Addendum:

Current tagging software isn't prepared to deal with this kind of situation, so you're going to see various disturbing behaviors such as:
  • Very slow tag updates (near-full-file-rewrite with each edit).
  • Heavy memory usage of tag editors.
  • Retagging stripping correction data.
  • Tag editing or even reading failures when approaching the 256MB limit because software will try to put each ID3v2 frame in a single memory block and allocating a single block of such size is likely to fail in 32-bit address space because of fragmentation issues.


This post has been edited by Peter: Mar 21 2009, 16:38
Reason for edit: Expanded and remastered.
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rpp3po
post Mar 20 2009, 17:47
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QUOTE (Peter @ Mar 20 2009, 17:34) *
Useless format


Totally agree. Not having separate correction files is pretty bad, anyway. With mp3hd you can fit just one album on a CDR for your car stereo in the worst case. That's not the point of mp3.

I would propose a generic correction file creator for all lossy formats ("DeltaFlac"? rolleyes.gif). A very simple piece of software or plugin could decode a lossy stream (including gap correction) and generate a delta stream against the original PCM, which would then be FLAC compressed and stored somewhere safe (for the reconversion of a whole collection in 2025 to Super-AAC2-Pro-3000).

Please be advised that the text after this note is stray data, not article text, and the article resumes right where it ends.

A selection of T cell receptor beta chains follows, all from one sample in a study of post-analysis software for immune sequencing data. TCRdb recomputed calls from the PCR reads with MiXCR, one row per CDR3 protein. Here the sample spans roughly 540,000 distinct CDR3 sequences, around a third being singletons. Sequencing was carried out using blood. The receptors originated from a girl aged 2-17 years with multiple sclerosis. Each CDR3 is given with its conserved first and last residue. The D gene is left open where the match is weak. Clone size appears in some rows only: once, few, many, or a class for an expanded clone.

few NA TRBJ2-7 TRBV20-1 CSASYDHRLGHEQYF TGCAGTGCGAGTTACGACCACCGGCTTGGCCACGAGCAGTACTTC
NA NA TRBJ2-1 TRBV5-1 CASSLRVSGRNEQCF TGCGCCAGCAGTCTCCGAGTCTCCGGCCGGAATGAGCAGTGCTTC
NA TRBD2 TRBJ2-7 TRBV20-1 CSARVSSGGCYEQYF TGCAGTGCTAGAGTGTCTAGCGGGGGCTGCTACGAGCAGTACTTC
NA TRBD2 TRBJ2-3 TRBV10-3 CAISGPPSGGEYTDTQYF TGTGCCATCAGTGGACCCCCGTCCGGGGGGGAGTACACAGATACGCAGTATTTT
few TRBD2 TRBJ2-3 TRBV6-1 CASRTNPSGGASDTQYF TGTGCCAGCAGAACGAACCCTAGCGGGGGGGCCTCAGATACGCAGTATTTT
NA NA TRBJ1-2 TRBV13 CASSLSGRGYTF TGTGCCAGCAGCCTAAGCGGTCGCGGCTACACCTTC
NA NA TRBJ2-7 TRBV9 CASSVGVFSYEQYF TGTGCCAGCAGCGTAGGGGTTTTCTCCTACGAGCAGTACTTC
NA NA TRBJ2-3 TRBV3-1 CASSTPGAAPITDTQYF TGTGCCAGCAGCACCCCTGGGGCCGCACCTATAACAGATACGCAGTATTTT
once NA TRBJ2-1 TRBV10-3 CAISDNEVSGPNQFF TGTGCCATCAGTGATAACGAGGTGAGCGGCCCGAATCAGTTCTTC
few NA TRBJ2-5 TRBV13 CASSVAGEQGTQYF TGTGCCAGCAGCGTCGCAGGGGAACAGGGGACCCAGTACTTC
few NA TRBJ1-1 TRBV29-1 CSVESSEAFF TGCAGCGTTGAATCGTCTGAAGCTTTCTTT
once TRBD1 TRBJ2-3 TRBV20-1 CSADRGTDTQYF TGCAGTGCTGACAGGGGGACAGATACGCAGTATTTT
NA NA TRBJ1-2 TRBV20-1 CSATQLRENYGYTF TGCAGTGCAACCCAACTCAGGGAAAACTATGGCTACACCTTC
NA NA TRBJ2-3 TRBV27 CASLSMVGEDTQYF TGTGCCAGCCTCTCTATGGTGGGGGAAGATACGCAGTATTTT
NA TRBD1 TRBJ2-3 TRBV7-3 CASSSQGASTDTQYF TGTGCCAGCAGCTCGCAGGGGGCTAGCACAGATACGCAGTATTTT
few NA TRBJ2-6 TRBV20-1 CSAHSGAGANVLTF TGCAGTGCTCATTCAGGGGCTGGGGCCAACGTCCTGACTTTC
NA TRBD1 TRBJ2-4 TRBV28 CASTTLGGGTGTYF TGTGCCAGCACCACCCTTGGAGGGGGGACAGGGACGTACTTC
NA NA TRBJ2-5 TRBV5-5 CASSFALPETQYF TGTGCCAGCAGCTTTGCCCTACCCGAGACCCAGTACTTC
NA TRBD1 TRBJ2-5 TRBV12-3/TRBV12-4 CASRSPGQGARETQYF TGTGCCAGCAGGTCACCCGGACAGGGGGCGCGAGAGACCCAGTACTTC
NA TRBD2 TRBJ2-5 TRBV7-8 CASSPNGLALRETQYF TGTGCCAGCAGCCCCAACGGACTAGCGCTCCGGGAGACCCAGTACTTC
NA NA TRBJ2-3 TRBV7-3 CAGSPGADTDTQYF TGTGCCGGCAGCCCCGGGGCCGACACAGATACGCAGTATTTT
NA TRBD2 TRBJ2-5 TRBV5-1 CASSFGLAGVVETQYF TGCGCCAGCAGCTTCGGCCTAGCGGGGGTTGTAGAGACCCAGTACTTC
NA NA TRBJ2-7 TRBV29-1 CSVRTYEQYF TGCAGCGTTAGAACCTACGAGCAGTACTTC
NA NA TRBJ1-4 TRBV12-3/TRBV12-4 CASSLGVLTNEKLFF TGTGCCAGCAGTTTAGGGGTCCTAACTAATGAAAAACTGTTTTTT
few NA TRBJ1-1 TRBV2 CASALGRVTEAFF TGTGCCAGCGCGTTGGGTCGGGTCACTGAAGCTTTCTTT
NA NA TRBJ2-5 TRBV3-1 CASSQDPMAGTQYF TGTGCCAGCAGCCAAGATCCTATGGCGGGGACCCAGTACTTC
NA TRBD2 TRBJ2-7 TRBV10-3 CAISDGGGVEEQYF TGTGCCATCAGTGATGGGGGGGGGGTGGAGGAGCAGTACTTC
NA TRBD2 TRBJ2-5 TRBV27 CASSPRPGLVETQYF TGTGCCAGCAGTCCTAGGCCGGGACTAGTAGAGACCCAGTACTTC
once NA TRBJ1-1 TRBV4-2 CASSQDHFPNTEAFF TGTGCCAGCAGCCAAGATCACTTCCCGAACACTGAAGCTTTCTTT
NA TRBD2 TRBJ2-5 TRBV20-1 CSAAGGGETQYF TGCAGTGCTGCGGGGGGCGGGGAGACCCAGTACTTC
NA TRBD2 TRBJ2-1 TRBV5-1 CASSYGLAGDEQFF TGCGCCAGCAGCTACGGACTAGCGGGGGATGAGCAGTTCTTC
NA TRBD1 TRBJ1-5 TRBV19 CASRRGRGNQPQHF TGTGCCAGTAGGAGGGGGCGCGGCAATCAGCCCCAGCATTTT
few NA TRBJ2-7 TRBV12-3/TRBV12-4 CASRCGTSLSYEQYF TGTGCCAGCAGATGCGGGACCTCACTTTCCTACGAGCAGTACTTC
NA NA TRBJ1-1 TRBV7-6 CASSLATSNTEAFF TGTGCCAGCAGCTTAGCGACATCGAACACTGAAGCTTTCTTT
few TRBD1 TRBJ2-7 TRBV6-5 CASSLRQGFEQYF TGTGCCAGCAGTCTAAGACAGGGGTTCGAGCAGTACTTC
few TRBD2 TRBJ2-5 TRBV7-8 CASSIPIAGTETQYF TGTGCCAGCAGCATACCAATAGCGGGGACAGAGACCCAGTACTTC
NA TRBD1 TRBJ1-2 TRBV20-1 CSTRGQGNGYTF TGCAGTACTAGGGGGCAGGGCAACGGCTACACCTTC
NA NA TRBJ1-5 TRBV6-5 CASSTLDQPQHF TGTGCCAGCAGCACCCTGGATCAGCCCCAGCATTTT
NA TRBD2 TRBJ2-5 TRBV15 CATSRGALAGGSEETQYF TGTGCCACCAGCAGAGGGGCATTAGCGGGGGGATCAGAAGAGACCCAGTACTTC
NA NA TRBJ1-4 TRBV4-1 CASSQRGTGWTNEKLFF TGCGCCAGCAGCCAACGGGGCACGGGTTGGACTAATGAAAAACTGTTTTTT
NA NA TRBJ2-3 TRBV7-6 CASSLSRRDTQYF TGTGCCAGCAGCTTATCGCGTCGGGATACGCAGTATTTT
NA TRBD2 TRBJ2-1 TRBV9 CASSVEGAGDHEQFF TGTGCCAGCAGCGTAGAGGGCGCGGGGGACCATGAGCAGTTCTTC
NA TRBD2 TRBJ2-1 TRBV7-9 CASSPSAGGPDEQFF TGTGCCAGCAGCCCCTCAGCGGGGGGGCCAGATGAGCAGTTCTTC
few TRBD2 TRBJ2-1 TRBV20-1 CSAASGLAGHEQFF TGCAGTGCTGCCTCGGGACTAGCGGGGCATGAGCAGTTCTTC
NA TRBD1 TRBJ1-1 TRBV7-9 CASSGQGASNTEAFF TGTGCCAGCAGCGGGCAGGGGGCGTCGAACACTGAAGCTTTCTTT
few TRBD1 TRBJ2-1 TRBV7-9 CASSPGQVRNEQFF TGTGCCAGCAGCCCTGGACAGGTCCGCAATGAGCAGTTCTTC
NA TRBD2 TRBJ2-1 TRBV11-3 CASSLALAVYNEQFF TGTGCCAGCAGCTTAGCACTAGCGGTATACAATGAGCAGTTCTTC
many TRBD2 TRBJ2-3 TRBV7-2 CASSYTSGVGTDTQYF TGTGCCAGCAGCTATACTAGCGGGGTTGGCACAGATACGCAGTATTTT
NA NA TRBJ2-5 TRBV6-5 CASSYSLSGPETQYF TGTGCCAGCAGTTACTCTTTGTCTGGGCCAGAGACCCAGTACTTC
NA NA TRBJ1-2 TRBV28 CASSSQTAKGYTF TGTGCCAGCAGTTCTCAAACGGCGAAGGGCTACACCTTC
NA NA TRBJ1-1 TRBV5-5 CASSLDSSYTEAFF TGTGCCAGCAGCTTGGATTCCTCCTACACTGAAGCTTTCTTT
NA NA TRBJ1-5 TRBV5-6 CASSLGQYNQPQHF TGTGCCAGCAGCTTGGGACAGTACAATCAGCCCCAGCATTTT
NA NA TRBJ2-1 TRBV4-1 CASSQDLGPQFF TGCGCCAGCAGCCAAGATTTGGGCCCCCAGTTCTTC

A realtime playback filter, e. g., for Foobar could just reverse the chain. Delta and lossy file could be matched by a simple tag for the case that filenames get messed up.

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guruboolez
post Mar 20 2009, 17:59
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QUOTE (callisto @ Mar 20 2009, 17:21) *
When many customers doesn't even know file extension why would they care if they have a lossless mp3hd?

Having few knowledge about computer things doesn't mean that people don't care about quality and would buy anything. If advertising on "CD-Quality" is now pointless and confusing (because stores were claiming it since the beginning) selling "HD MP3" and advertising on files "four time bigger" (hence better) makes things easy to understand even to the less-technician people on earth.